MN Public Safety officials warn against counterfeit opioids with high fentanyl content


Public safety officials said that fentanyl pills disguised as oxycodone had been discovered in Minnesota and could have caused the death of a person in that state for the first time.

Beth Leann Roulet, 38, died Tuesday in Mankato after taking the powerful painkiller, according to the Blue Earth County Sheriff's Office. At the scene, investigators found blue pills bearing the letter "M" on one side and the number 30 on the other.

Illicit drugs encrusted with fentanyl are common, but Jeff Wersal of the sheriff's office said it was the first time he saw pills containing only fentanyl, a powerful synthetic opioid.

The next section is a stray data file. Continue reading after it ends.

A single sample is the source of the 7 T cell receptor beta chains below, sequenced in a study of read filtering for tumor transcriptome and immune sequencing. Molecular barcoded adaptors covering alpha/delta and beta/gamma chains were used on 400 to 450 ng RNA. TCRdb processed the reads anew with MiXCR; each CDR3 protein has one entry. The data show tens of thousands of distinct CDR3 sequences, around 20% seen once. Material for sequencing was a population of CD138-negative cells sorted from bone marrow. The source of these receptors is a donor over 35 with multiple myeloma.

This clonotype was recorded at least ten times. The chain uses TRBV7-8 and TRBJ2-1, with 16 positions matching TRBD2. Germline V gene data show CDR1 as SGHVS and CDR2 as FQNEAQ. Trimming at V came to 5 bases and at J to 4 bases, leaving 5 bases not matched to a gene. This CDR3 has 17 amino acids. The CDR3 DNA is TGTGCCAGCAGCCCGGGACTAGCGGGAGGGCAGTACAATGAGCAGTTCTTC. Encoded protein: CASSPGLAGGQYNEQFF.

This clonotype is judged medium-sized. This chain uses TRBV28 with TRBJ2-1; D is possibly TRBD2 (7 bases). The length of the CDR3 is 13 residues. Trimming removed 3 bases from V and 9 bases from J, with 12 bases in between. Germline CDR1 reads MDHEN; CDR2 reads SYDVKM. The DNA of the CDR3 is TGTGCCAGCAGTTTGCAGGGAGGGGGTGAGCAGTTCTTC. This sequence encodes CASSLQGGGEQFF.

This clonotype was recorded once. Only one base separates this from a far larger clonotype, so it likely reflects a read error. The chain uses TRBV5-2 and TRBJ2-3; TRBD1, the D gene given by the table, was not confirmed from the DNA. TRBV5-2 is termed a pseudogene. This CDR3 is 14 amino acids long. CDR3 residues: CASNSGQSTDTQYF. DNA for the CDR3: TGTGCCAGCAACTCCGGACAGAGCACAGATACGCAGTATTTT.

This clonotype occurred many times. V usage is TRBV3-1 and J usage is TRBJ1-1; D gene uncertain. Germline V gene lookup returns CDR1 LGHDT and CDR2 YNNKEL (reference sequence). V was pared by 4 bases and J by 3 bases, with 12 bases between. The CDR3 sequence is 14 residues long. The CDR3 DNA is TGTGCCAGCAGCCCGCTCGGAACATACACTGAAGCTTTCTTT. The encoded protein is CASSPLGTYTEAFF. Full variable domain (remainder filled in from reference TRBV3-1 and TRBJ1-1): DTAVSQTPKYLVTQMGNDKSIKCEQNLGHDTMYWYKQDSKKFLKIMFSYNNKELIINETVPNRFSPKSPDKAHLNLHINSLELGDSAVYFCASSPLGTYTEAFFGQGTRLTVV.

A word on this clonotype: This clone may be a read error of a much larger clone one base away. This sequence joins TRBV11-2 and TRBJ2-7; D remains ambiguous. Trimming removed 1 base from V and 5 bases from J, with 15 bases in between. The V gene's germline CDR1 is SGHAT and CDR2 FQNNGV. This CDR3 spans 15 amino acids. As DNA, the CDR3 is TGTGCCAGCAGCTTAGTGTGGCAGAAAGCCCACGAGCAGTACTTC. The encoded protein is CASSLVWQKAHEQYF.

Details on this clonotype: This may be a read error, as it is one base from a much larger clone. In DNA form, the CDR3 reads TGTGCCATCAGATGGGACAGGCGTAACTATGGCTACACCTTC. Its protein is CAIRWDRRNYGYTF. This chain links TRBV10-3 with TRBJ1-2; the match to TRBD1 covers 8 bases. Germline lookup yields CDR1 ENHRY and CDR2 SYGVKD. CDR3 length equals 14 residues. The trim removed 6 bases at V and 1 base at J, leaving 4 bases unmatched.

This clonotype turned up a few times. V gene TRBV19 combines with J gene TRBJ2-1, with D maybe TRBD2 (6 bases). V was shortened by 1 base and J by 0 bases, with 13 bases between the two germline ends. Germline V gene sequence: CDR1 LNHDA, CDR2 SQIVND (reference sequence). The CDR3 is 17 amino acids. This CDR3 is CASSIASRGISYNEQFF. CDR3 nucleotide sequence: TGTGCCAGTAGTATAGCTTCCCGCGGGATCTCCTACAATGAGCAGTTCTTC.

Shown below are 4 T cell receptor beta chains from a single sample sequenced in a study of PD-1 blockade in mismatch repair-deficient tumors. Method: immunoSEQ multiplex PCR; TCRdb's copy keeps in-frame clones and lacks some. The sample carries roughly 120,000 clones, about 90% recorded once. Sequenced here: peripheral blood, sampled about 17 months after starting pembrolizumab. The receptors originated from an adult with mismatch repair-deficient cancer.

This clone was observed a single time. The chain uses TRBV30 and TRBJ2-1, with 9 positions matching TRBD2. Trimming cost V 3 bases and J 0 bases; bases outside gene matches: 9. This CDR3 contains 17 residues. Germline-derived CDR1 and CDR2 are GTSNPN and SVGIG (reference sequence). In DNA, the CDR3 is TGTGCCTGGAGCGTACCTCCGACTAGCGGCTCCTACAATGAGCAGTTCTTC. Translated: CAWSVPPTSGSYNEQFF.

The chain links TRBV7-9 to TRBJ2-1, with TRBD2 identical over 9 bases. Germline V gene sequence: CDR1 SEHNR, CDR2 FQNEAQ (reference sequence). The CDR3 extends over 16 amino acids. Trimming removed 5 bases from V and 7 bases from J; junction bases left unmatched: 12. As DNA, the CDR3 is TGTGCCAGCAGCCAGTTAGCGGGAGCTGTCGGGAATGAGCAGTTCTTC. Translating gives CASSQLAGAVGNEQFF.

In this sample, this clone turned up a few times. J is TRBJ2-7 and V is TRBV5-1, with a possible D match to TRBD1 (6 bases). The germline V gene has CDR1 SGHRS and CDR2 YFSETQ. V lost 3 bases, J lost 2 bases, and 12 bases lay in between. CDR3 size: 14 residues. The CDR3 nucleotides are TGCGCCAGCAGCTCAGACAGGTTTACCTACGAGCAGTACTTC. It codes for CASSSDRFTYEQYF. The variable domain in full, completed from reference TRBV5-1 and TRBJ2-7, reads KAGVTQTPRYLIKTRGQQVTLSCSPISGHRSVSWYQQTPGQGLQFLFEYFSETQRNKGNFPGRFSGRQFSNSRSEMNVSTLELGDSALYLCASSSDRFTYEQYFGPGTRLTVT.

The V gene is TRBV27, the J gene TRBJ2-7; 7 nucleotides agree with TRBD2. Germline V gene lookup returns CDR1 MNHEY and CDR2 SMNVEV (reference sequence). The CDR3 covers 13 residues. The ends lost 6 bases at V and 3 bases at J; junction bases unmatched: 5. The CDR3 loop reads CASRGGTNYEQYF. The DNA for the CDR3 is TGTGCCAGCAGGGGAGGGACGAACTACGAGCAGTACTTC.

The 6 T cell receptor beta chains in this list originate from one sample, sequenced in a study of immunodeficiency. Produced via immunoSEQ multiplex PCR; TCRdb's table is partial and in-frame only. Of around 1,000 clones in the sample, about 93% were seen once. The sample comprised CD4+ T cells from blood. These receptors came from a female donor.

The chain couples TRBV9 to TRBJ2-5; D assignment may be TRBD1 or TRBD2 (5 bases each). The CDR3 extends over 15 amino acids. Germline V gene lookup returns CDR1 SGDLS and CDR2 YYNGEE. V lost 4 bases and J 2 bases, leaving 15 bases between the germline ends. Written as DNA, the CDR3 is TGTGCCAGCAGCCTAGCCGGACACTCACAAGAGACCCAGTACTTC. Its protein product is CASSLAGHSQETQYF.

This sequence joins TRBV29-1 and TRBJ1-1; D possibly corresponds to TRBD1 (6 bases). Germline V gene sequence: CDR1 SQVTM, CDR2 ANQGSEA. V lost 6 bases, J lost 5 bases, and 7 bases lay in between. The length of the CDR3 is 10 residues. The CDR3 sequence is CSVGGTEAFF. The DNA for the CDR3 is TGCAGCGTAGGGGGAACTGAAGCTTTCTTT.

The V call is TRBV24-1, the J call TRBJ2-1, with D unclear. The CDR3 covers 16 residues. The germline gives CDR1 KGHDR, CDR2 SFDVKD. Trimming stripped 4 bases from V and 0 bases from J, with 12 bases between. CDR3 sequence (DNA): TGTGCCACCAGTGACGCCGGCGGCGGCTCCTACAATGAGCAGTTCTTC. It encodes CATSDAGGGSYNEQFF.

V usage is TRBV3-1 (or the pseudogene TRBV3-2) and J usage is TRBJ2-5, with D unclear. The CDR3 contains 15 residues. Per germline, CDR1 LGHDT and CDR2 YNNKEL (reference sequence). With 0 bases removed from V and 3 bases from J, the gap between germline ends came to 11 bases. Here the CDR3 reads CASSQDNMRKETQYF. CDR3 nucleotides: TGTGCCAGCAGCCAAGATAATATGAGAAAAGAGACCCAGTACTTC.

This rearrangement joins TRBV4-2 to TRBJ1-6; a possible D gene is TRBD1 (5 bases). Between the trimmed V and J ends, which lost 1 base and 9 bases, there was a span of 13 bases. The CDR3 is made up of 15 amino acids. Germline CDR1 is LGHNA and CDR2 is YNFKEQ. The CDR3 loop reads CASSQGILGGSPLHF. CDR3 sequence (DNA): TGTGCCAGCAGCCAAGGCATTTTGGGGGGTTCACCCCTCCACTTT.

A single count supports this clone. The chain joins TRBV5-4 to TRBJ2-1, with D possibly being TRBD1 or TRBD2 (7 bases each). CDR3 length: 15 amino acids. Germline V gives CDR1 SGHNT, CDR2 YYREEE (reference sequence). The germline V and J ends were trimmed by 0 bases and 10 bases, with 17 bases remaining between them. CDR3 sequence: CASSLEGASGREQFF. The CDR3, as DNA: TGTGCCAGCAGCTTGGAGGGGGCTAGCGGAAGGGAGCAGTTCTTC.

"The reason they're doing this is because oxycodone is extremely valuable, up to $ 25 or $ 35 a pill," said Wersal, who also runs the Minnesota Drug Task Force. River Valley. "And you can make fentanyl really cheap, and if you make an oxycodone pill to disguise it as one, you can sell it at the price of oxycodone.

Investigators say the pills have been associated with overdose deaths all over the country and would originate in Mexico.

"The counterfeit opioid medications are designed to look like reality – your provider has no idea of ​​the dose that would kill you, and you either." There is no safe dose, "said Drew. Evans, director of the Minnesota Bureau of Criminal Apprehension.

The death of Roulet is still the subject of an investigation.

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